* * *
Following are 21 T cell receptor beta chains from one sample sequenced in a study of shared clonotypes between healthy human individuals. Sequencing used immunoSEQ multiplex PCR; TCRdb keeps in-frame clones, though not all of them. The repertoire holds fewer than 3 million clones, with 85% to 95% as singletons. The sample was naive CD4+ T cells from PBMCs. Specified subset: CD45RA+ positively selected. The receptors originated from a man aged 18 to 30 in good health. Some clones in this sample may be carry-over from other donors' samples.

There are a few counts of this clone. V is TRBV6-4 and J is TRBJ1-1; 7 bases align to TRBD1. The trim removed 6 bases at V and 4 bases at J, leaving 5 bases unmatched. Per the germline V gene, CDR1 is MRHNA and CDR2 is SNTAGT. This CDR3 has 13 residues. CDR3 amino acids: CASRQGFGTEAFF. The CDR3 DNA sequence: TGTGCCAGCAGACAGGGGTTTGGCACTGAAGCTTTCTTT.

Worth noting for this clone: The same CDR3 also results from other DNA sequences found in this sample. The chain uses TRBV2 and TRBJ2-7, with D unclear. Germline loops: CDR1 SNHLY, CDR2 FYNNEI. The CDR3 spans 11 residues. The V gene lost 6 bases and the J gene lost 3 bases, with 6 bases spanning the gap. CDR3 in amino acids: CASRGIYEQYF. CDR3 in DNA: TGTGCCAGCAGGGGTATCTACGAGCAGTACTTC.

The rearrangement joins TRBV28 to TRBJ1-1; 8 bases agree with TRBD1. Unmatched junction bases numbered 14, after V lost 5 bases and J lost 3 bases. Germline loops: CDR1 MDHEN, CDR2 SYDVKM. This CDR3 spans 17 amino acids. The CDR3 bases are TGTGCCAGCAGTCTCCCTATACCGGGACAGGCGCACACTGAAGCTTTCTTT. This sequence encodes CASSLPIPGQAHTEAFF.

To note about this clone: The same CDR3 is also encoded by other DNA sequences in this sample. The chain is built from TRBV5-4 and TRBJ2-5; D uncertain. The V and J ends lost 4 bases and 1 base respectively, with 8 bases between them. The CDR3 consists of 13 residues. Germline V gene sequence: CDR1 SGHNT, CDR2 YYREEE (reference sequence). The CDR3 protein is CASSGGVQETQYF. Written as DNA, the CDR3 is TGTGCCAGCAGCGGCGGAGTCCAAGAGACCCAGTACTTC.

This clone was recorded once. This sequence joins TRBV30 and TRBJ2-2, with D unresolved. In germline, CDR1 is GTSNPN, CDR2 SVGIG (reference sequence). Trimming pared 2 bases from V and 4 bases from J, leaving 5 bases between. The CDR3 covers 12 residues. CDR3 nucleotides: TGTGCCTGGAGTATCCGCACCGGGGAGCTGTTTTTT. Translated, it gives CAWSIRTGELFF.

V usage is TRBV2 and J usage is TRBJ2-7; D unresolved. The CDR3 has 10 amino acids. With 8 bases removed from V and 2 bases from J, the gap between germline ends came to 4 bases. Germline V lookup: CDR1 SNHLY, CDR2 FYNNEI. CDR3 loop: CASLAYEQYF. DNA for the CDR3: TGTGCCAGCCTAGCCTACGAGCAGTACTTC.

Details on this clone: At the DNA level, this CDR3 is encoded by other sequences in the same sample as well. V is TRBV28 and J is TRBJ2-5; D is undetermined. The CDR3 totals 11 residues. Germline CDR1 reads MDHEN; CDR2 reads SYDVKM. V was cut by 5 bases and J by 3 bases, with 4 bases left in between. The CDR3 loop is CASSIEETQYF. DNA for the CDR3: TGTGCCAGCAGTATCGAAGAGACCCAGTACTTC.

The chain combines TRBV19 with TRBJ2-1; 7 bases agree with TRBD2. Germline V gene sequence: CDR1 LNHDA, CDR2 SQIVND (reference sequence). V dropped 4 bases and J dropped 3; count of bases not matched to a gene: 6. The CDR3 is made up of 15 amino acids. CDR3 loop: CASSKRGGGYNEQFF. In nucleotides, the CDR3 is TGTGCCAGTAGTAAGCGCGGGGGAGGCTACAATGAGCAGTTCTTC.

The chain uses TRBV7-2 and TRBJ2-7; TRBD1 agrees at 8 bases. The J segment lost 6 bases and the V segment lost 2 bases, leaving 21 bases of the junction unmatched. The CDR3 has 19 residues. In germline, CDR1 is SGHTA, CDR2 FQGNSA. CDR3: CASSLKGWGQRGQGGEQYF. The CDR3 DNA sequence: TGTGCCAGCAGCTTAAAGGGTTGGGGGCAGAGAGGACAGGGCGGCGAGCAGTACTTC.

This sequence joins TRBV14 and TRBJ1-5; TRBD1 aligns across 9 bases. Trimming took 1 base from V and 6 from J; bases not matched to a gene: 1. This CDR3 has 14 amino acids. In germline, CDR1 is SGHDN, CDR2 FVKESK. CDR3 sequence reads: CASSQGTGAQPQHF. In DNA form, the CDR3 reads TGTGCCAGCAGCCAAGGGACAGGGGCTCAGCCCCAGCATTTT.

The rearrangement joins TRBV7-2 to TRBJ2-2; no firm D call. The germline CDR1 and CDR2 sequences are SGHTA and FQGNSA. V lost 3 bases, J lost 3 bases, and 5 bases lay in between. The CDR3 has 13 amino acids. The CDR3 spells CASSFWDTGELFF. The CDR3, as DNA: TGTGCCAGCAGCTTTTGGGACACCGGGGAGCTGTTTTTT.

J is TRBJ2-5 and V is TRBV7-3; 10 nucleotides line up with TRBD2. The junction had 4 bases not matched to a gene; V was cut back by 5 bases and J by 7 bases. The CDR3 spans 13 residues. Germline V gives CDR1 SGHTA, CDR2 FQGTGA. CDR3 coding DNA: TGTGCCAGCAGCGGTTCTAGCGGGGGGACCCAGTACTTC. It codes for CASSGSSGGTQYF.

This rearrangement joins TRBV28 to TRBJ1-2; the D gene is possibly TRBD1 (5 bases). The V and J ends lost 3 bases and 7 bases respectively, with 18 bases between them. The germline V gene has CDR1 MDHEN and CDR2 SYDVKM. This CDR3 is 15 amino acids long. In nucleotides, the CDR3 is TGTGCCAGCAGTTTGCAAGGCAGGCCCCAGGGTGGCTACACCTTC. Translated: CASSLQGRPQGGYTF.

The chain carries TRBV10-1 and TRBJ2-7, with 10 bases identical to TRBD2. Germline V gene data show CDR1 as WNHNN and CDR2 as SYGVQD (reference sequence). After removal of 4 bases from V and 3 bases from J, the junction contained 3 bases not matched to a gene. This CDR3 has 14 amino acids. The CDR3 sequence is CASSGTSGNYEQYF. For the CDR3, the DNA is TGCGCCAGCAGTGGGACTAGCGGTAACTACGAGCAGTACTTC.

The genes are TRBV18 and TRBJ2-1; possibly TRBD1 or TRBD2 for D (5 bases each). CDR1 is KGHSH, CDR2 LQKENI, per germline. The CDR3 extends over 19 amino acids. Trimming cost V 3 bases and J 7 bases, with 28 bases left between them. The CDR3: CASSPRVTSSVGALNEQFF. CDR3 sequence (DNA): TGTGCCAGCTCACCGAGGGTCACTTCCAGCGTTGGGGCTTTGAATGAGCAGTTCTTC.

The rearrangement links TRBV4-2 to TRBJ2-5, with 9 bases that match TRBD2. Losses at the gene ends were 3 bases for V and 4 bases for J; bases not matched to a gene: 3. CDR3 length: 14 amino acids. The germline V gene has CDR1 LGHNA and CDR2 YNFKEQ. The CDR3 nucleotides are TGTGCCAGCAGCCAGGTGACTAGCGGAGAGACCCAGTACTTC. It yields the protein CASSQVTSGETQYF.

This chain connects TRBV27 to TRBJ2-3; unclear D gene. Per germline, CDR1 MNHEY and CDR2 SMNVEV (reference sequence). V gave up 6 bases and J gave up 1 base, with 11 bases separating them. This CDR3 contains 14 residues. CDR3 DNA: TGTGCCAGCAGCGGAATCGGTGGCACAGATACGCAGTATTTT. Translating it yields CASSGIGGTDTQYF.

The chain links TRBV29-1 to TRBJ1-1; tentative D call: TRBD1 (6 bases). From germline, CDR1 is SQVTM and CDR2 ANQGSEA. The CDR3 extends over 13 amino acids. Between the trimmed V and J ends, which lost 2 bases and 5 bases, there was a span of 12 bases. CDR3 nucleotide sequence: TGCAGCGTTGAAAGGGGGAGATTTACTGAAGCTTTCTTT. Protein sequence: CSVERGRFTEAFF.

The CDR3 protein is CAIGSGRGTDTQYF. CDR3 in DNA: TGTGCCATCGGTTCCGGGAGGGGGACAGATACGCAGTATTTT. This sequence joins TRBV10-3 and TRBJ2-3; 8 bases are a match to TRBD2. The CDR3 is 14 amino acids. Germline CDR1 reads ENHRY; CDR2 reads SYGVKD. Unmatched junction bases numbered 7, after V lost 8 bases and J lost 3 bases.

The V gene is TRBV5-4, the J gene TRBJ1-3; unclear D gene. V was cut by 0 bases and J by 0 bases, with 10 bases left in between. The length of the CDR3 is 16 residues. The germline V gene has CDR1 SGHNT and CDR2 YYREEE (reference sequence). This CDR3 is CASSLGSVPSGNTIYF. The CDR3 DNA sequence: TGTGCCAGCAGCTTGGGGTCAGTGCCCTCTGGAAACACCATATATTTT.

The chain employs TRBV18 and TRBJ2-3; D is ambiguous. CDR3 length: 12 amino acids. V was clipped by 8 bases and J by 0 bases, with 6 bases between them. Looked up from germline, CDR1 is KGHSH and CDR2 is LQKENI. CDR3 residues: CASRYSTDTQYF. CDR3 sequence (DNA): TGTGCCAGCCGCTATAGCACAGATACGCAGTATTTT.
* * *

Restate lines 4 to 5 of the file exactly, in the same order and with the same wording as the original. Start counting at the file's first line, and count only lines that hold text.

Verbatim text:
The rearrangement joins TRBV28 to TRBJ1-1; 8 bases agree with TRBD1. Unmatched junction bases numbered 14, after V lost 5 bases and J lost 3 bases. Germline loops: CDR1 MDHEN, CDR2 SYDVKM. This CDR3 spans 17 amino acids. The CDR3 bases are TGTGCCAGCAGTCTCCCTATACCGGGACAGGCGCACACTGAAGCTTTCTTT. This sequence encodes CASSLPIPGQAHTEAFF.

To note about this clone: The same CDR3 is also encoded by other DNA sequences in this sample. The chain is built from TRBV5-4 and TRBJ2-5; D uncertain. The V and J ends lost 4 bases and 1 base respectively, with 8 bases between them. The CDR3 consists of 13 residues. Germline V gene sequence: CDR1 SGHNT, CDR2 YYREEE (reference sequence). The CDR3 protein is CASSGGVQETQYF. Written as DNA, the CDR3 is TGTGCCAGCAGCGGCGGAGTCCAAGAGACCCAGTACTTC.